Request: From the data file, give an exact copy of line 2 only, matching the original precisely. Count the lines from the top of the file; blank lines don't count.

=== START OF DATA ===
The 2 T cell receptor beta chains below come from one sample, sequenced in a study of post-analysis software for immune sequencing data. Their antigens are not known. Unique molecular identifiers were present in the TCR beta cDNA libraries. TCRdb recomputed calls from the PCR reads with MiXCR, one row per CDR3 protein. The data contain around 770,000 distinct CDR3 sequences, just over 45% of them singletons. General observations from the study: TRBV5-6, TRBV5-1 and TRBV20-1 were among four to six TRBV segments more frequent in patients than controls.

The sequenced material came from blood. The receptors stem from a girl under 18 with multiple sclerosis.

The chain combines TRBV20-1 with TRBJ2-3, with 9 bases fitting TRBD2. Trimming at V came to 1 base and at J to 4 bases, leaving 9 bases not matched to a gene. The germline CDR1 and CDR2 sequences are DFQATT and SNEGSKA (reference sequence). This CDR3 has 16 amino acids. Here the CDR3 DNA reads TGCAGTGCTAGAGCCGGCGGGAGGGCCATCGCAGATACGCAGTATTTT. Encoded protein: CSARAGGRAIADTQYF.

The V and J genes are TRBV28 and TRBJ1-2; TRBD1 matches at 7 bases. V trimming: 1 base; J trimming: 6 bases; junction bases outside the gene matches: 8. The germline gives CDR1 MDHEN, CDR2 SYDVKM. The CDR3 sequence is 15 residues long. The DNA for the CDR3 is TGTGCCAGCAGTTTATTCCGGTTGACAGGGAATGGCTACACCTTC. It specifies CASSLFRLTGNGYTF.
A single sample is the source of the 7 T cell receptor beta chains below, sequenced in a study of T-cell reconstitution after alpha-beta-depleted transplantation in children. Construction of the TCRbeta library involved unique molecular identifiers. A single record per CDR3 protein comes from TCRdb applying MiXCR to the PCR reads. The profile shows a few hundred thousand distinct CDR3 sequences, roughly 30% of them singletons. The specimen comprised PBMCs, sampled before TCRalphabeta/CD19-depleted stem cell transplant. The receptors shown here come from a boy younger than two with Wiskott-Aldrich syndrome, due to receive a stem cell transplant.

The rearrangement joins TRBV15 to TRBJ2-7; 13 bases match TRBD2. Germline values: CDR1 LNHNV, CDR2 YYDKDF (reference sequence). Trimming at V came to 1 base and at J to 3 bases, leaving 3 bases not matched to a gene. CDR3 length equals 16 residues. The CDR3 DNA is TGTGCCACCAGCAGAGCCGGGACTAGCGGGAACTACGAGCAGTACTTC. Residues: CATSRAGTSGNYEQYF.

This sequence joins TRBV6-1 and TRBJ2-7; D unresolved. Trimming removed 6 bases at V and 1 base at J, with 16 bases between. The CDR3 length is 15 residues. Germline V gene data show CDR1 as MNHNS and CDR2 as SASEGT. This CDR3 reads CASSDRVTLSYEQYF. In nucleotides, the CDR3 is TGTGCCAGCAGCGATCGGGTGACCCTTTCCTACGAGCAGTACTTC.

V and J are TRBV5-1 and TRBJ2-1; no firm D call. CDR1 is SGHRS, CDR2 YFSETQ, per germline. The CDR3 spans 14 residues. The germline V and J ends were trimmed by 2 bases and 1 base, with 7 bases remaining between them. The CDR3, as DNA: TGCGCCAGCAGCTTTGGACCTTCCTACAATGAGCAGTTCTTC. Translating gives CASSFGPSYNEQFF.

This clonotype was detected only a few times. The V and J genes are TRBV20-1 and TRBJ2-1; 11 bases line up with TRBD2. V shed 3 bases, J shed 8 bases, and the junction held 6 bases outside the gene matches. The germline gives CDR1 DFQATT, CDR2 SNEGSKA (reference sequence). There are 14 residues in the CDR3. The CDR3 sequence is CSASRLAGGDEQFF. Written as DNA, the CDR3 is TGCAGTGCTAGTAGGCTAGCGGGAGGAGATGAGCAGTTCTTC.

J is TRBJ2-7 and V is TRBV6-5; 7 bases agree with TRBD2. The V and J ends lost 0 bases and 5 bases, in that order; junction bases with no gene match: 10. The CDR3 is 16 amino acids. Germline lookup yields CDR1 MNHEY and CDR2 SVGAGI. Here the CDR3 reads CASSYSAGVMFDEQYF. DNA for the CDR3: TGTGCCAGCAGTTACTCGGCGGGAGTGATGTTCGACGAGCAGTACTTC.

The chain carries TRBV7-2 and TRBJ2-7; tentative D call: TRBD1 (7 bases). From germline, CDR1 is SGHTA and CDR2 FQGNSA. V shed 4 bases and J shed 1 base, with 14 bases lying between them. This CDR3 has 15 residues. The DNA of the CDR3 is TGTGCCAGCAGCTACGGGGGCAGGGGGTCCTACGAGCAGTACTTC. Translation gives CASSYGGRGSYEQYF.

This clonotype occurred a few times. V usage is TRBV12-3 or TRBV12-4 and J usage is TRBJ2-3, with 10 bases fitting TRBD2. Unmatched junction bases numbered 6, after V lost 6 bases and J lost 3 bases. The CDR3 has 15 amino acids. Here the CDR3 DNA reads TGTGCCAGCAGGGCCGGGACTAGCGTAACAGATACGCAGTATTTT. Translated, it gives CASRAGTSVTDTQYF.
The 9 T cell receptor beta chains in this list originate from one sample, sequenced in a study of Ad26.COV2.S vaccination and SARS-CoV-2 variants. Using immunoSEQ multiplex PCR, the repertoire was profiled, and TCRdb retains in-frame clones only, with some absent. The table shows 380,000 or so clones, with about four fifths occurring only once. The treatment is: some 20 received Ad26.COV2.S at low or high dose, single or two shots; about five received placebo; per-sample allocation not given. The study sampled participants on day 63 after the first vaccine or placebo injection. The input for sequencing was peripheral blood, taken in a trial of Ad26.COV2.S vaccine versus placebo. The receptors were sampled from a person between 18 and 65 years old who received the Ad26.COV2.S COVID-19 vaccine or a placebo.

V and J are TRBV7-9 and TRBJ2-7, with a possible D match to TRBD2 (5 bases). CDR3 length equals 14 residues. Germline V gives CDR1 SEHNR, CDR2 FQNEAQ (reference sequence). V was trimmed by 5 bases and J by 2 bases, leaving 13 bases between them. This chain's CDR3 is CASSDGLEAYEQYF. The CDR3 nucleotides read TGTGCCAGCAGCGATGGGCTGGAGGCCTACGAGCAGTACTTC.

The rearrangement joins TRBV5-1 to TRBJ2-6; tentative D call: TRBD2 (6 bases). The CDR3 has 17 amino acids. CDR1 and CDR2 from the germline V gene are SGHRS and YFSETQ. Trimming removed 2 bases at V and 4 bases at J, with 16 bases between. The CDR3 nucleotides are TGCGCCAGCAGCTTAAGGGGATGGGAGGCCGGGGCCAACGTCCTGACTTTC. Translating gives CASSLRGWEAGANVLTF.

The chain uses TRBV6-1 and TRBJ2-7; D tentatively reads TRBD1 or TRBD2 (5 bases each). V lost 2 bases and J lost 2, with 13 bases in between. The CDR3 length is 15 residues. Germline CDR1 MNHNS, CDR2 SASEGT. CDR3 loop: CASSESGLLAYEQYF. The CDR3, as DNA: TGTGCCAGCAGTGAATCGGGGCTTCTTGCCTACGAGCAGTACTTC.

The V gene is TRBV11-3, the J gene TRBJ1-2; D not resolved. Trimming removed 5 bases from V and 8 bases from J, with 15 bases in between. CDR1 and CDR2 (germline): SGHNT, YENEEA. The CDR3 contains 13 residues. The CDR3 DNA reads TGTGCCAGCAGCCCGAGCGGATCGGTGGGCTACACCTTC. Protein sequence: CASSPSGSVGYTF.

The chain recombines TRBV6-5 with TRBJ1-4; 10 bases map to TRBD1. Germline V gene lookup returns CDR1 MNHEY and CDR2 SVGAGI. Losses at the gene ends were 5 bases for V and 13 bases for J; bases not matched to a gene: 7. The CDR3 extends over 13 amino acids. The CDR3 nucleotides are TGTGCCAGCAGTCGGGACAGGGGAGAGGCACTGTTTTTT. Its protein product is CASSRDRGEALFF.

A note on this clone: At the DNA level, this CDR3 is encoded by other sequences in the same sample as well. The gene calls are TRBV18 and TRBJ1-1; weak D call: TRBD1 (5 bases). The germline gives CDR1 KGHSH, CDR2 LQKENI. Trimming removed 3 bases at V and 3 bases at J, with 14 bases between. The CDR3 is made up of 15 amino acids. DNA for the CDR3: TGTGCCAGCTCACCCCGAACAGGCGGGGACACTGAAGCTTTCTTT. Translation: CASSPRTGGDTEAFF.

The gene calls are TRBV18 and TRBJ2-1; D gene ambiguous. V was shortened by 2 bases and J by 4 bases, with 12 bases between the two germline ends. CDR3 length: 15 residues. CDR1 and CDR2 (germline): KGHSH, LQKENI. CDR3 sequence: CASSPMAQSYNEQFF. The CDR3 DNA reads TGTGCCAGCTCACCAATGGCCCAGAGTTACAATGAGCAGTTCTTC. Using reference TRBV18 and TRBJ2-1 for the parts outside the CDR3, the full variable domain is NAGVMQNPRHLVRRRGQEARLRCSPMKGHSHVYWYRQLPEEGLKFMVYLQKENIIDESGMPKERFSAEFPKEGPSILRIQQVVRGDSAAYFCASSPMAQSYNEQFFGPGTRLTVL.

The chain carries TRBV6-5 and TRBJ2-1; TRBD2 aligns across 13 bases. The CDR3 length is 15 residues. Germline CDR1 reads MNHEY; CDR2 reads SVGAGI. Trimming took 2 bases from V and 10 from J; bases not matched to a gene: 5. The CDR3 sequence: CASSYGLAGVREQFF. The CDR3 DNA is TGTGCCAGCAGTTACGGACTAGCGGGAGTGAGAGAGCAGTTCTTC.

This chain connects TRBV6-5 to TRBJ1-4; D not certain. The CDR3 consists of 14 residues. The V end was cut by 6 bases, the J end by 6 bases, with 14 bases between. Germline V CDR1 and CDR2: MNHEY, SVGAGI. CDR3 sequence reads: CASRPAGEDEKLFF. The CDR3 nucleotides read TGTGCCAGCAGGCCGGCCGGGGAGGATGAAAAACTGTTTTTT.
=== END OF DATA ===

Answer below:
The sequenced material came from blood. The receptors stem from a girl under 18 with multiple sclerosis.